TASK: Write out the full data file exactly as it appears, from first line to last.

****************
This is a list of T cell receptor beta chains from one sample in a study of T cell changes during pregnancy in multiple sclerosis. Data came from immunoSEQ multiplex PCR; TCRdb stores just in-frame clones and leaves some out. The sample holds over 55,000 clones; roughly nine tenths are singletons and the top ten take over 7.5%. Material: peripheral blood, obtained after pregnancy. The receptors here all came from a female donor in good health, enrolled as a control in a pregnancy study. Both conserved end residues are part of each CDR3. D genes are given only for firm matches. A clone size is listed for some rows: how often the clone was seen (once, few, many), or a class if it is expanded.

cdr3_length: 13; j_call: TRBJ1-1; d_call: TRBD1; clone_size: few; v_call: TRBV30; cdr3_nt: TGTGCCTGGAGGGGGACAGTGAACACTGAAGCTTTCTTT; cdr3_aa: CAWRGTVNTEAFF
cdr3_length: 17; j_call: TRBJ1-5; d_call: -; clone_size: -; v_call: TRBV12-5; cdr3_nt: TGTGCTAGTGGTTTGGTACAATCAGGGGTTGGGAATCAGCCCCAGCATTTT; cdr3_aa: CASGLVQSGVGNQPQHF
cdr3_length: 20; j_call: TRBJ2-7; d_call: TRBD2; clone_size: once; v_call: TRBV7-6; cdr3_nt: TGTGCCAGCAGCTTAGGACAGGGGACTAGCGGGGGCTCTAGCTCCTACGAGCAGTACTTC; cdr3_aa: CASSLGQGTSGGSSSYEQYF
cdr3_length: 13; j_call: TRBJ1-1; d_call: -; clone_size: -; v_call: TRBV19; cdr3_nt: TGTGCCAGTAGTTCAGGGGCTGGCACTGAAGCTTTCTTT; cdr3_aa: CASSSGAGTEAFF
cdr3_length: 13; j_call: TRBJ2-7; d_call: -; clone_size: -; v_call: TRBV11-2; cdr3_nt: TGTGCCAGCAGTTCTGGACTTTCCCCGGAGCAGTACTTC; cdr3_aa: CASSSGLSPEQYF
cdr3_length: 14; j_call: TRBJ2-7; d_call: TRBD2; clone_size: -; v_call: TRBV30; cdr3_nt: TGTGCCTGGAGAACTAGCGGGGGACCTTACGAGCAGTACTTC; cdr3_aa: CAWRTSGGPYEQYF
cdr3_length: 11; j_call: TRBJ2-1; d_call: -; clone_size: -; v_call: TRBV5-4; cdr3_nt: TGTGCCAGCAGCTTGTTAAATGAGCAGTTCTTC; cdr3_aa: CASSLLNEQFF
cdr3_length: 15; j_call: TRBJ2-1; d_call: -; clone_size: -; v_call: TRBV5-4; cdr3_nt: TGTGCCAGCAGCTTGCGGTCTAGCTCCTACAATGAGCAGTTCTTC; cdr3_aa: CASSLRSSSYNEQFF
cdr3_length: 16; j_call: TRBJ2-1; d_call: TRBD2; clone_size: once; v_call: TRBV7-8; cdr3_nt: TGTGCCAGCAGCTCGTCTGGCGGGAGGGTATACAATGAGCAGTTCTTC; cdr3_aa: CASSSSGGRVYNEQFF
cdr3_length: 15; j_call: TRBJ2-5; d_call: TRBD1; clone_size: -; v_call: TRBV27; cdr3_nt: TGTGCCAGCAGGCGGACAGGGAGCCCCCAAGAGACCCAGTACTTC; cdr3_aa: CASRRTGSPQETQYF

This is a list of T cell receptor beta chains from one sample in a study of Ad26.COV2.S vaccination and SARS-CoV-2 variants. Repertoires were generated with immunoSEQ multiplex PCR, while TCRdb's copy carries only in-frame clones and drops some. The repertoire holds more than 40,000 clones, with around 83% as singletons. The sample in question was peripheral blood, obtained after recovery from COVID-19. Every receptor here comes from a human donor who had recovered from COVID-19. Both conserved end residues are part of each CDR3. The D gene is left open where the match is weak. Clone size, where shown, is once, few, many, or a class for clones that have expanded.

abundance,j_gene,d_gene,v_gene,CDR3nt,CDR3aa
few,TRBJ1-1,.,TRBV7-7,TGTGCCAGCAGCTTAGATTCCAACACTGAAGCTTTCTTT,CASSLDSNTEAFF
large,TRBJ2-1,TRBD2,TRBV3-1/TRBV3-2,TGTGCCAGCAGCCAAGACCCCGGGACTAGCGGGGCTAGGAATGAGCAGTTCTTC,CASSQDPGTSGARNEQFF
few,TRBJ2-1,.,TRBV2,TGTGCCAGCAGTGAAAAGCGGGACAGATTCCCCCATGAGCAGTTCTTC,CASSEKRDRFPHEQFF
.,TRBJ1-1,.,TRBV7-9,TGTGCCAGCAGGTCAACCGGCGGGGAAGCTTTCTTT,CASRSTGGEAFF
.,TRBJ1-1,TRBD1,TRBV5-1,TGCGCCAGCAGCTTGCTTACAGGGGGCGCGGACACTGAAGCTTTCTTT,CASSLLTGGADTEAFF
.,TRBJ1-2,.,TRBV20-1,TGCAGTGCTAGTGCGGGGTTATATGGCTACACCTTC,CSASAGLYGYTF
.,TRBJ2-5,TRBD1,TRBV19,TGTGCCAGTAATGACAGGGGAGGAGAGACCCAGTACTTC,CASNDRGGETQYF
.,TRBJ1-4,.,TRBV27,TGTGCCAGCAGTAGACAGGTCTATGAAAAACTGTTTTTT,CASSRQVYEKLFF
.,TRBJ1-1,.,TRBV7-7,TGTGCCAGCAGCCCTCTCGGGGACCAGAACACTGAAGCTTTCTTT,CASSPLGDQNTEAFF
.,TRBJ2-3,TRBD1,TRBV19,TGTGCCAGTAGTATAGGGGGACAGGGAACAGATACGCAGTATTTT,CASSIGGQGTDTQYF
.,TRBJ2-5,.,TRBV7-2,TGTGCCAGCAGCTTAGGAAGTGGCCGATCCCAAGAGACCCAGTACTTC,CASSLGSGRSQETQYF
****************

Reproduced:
This is a list of T cell receptor beta chains from one sample in a study of T cell changes during pregnancy in multiple sclerosis. Data came from immunoSEQ multiplex PCR; TCRdb stores just in-frame clones and leaves some out. The sample holds over 55,000 clones; roughly nine tenths are singletons and the top ten take over 7.5%. Material: peripheral blood, obtained after pregnancy. The receptors here all came from a female donor in good health, enrolled as a control in a pregnancy study. Both conserved end residues are part of each CDR3. D genes are given only for firm matches. A clone size is listed for some rows: how often the clone was seen (once, few, many), or a class if it is expanded.

cdr3_length: 13; j_call: TRBJ1-1; d_call: TRBD1; clone_size: few; v_call: TRBV30; cdr3_nt: TGTGCCTGGAGGGGGACAGTGAACACTGAAGCTTTCTTT; cdr3_aa: CAWRGTVNTEAFF
cdr3_length: 17; j_call: TRBJ1-5; d_call: -; clone_size: -; v_call: TRBV12-5; cdr3_nt: TGTGCTAGTGGTTTGGTACAATCAGGGGTTGGGAATCAGCCCCAGCATTTT; cdr3_aa: CASGLVQSGVGNQPQHF
cdr3_length: 20; j_call: TRBJ2-7; d_call: TRBD2; clone_size: once; v_call: TRBV7-6; cdr3_nt: TGTGCCAGCAGCTTAGGACAGGGGACTAGCGGGGGCTCTAGCTCCTACGAGCAGTACTTC; cdr3_aa: CASSLGQGTSGGSSSYEQYF
cdr3_length: 13; j_call: TRBJ1-1; d_call: -; clone_size: -; v_call: TRBV19; cdr3_nt: TGTGCCAGTAGTTCAGGGGCTGGCACTGAAGCTTTCTTT; cdr3_aa: CASSSGAGTEAFF
cdr3_length: 13; j_call: TRBJ2-7; d_call: -; clone_size: -; v_call: TRBV11-2; cdr3_nt: TGTGCCAGCAGTTCTGGACTTTCCCCGGAGCAGTACTTC; cdr3_aa: CASSSGLSPEQYF
cdr3_length: 14; j_call: TRBJ2-7; d_call: TRBD2; clone_size: -; v_call: TRBV30; cdr3_nt: TGTGCCTGGAGAACTAGCGGGGGACCTTACGAGCAGTACTTC; cdr3_aa: CAWRTSGGPYEQYF
cdr3_length: 11; j_call: TRBJ2-1; d_call: -; clone_size: -; v_call: TRBV5-4; cdr3_nt: TGTGCCAGCAGCTTGTTAAATGAGCAGTTCTTC; cdr3_aa: CASSLLNEQFF
cdr3_length: 15; j_call: TRBJ2-1; d_call: -; clone_size: -; v_call: TRBV5-4; cdr3_nt: TGTGCCAGCAGCTTGCGGTCTAGCTCCTACAATGAGCAGTTCTTC; cdr3_aa: CASSLRSSSYNEQFF
cdr3_length: 16; j_call: TRBJ2-1; d_call: TRBD2; clone_size: once; v_call: TRBV7-8; cdr3_nt: TGTGCCAGCAGCTCGTCTGGCGGGAGGGTATACAATGAGCAGTTCTTC; cdr3_aa: CASSSSGGRVYNEQFF
cdr3_length: 15; j_call: TRBJ2-5; d_call: TRBD1; clone_size: -; v_call: TRBV27; cdr3_nt: TGTGCCAGCAGGCGGACAGGGAGCCCCCAAGAGACCCAGTACTTC; cdr3_aa: CASRRTGSPQETQYF

This is a list of T cell receptor beta chains from one sample in a study of Ad26.COV2.S vaccination and SARS-CoV-2 variants. Repertoires were generated with immunoSEQ multiplex PCR, while TCRdb's copy carries only in-frame clones and drops some. The repertoire holds more than 40,000 clones, with around 83% as singletons. The sample in question was peripheral blood, obtained after recovery from COVID-19. Every receptor here comes from a human donor who had recovered from COVID-19. Both conserved end residues are part of each CDR3. The D gene is left open where the match is weak. Clone size, where shown, is once, few, many, or a class for clones that have expanded.

abundance,j_gene,d_gene,v_gene,CDR3nt,CDR3aa
few,TRBJ1-1,.,TRBV7-7,TGTGCCAGCAGCTTAGATTCCAACACTGAAGCTTTCTTT,CASSLDSNTEAFF
large,TRBJ2-1,TRBD2,TRBV3-1/TRBV3-2,TGTGCCAGCAGCCAAGACCCCGGGACTAGCGGGGCTAGGAATGAGCAGTTCTTC,CASSQDPGTSGARNEQFF
few,TRBJ2-1,.,TRBV2,TGTGCCAGCAGTGAAAAGCGGGACAGATTCCCCCATGAGCAGTTCTTC,CASSEKRDRFPHEQFF
.,TRBJ1-1,.,TRBV7-9,TGTGCCAGCAGGTCAACCGGCGGGGAAGCTTTCTTT,CASRSTGGEAFF
.,TRBJ1-1,TRBD1,TRBV5-1,TGCGCCAGCAGCTTGCTTACAGGGGGCGCGGACACTGAAGCTTTCTTT,CASSLLTGGADTEAFF
.,TRBJ1-2,.,TRBV20-1,TGCAGTGCTAGTGCGGGGTTATATGGCTACACCTTC,CSASAGLYGYTF
.,TRBJ2-5,TRBD1,TRBV19,TGTGCCAGTAATGACAGGGGAGGAGAGACCCAGTACTTC,CASNDRGGETQYF
.,TRBJ1-4,.,TRBV27,TGTGCCAGCAGTAGACAGGTCTATGAAAAACTGTTTTTT,CASSRQVYEKLFF
.,TRBJ1-1,.,TRBV7-7,TGTGCCAGCAGCCCTCTCGGGGACCAGAACACTGAAGCTTTCTTT,CASSPLGDQNTEAFF
.,TRBJ2-3,TRBD1,TRBV19,TGTGCCAGTAGTATAGGGGGACAGGGAACAGATACGCAGTATTTT,CASSIGGQGTDTQYF
.,TRBJ2-5,.,TRBV7-2,TGTGCCAGCAGCTTAGGAAGTGGCCGATCCCAAGAGACCCAGTACTTC,CASSLGSGRSQETQYF